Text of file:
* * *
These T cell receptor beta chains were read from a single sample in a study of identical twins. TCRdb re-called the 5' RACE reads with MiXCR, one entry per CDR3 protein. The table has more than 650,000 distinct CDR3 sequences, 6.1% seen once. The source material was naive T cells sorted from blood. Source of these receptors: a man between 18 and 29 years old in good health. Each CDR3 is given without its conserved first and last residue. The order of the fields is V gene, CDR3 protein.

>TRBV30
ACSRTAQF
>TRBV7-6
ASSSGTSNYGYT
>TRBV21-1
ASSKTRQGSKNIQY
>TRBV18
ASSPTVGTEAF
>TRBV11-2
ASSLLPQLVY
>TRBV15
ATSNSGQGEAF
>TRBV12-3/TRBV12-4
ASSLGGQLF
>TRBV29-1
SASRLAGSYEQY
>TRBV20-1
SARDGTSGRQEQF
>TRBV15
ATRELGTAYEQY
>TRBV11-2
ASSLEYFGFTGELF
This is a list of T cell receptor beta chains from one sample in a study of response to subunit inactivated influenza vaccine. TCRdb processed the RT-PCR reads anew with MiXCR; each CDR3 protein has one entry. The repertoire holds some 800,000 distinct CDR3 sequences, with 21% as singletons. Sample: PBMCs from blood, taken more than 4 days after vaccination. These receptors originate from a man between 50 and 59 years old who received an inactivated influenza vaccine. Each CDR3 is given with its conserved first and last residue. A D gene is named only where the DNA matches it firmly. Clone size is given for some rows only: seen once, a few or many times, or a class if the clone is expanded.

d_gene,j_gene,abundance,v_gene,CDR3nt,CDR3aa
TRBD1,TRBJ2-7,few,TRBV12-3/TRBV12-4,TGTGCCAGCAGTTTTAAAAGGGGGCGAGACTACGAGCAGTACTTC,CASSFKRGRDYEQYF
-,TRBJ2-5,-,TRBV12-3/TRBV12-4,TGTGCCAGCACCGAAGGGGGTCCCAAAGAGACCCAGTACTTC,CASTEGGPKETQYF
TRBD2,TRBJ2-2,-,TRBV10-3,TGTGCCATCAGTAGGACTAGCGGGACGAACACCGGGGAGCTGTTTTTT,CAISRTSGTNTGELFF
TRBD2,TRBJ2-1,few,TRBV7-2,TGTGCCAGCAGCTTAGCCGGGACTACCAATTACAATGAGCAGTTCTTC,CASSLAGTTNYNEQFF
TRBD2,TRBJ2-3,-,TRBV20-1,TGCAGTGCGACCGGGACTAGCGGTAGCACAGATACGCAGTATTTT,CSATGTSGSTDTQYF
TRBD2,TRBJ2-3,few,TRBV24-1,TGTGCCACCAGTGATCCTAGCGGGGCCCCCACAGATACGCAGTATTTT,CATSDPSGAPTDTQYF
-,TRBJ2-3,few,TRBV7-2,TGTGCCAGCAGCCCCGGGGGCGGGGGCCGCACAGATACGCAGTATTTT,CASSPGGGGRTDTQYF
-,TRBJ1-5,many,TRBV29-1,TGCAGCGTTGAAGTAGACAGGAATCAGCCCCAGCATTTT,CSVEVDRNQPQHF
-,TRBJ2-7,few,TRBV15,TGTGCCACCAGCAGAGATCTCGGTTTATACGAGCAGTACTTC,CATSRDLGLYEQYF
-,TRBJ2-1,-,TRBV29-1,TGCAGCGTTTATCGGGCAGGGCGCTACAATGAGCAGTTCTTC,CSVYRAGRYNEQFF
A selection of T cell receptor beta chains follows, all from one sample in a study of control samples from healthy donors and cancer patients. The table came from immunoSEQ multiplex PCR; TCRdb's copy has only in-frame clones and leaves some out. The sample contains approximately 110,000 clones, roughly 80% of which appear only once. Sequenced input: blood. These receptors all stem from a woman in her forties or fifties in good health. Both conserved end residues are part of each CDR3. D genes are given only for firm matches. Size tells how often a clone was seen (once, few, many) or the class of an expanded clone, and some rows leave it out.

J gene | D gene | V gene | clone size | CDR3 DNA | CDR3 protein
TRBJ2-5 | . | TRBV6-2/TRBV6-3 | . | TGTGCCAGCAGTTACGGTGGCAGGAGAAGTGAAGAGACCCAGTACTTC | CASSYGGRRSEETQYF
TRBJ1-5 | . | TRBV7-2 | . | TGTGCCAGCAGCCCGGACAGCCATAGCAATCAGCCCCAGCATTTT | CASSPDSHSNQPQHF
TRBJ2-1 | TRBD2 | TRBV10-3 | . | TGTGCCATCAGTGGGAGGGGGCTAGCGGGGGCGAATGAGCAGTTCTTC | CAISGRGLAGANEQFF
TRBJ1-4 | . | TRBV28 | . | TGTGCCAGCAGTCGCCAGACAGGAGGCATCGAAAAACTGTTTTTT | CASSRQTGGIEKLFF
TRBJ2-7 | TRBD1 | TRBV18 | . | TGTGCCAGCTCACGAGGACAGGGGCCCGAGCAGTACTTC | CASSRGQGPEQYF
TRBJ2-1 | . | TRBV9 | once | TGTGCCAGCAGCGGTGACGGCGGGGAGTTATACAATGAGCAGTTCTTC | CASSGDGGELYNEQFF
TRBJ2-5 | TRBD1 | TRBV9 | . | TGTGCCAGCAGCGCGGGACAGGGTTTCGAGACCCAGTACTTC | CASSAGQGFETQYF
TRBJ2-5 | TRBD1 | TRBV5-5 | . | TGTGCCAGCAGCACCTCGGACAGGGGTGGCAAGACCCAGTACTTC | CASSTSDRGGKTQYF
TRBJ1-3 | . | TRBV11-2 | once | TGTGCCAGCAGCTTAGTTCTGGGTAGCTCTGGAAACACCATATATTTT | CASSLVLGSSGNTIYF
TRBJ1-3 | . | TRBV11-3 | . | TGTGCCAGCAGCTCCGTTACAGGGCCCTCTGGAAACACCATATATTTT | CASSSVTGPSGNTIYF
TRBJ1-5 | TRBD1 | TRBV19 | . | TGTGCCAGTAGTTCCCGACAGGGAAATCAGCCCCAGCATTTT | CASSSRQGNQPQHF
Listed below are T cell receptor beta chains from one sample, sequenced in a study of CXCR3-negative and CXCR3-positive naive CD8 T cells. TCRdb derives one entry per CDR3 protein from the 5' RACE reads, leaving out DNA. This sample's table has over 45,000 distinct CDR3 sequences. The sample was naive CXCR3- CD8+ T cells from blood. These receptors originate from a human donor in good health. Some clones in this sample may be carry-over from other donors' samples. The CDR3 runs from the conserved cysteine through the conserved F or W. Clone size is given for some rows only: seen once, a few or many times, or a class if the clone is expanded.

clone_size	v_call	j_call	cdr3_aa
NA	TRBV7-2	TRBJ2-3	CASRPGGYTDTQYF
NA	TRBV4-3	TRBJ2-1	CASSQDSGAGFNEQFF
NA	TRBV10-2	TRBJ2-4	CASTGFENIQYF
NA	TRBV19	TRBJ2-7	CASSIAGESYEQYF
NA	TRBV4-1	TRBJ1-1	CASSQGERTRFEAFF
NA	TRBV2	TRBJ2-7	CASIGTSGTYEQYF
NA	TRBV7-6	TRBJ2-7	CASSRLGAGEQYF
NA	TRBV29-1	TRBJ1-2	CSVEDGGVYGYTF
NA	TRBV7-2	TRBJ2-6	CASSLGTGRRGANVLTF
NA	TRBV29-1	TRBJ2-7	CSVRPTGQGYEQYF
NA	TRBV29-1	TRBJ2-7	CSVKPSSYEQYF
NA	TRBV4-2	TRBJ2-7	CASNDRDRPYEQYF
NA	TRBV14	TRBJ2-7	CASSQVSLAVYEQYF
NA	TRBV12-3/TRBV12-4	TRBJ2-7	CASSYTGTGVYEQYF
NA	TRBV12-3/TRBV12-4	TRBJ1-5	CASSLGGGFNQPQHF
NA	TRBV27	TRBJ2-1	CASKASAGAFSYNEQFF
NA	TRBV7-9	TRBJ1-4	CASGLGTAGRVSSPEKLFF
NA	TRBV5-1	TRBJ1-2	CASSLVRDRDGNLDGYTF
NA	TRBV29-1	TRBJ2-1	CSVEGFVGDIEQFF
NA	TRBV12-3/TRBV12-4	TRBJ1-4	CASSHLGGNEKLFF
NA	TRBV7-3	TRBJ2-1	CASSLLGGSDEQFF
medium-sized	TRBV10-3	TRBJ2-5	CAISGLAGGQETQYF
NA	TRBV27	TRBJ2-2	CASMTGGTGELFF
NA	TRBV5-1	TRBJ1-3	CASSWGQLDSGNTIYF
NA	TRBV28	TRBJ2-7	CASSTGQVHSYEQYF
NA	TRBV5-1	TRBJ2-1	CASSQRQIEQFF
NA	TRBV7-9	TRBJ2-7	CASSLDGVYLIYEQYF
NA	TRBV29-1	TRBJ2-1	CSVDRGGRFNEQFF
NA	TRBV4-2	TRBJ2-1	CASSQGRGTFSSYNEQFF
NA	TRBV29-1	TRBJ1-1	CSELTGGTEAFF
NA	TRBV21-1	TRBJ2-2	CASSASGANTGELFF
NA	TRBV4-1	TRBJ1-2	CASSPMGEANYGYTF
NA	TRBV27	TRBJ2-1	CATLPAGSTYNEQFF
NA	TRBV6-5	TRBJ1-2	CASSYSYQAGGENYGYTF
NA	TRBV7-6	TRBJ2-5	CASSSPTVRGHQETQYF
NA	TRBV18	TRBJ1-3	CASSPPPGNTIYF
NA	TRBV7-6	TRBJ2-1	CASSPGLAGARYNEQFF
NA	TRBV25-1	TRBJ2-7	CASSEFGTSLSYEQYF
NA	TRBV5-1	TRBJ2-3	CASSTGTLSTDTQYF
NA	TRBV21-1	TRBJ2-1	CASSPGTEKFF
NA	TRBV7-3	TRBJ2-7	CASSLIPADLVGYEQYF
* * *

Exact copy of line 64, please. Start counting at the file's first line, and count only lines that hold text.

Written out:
NA	TRBV12-3/TRBV12-4	TRBJ2-7	CASSYTGTGVYEQYF